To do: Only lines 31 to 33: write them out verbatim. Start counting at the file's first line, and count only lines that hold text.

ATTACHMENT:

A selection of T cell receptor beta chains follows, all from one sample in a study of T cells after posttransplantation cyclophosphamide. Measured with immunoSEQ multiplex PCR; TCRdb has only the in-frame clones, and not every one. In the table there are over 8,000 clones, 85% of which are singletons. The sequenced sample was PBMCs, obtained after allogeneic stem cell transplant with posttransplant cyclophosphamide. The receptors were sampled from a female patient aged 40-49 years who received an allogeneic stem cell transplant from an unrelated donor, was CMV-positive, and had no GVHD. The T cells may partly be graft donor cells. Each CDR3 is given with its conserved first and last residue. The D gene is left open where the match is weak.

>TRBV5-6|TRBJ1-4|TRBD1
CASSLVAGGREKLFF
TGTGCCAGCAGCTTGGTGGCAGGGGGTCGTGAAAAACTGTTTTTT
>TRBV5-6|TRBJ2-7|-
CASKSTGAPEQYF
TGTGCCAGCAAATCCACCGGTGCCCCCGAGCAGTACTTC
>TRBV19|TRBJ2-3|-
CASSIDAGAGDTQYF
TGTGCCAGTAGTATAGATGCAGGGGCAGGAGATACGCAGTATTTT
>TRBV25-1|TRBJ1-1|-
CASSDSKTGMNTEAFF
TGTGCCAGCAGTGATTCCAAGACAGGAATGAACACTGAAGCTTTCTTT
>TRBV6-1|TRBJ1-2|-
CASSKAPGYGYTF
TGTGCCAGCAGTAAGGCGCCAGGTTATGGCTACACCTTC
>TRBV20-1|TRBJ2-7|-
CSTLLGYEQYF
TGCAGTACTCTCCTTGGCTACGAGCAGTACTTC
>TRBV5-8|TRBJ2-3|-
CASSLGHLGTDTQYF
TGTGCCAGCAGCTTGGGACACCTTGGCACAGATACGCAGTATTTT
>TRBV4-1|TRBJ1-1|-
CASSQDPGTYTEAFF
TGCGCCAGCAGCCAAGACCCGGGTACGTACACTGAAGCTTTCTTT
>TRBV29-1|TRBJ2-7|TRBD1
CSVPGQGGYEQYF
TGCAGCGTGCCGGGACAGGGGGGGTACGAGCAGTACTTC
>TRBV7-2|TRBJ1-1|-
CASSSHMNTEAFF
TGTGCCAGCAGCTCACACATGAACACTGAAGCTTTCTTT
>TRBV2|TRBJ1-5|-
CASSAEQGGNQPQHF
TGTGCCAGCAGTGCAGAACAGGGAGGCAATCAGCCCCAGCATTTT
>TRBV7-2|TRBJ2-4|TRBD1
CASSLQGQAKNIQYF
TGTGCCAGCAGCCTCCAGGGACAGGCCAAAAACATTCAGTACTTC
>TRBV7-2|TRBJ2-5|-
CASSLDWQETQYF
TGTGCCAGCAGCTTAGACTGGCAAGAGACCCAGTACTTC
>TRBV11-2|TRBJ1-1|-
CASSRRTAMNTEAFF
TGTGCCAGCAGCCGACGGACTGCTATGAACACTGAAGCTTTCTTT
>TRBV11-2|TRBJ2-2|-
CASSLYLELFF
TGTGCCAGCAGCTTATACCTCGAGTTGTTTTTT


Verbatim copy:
TGTGCCAGCAGCTCACACATGAACACTGAAGCTTTCTTT
>TRBV2|TRBJ1-5|-
CASSAEQGGNQPQHF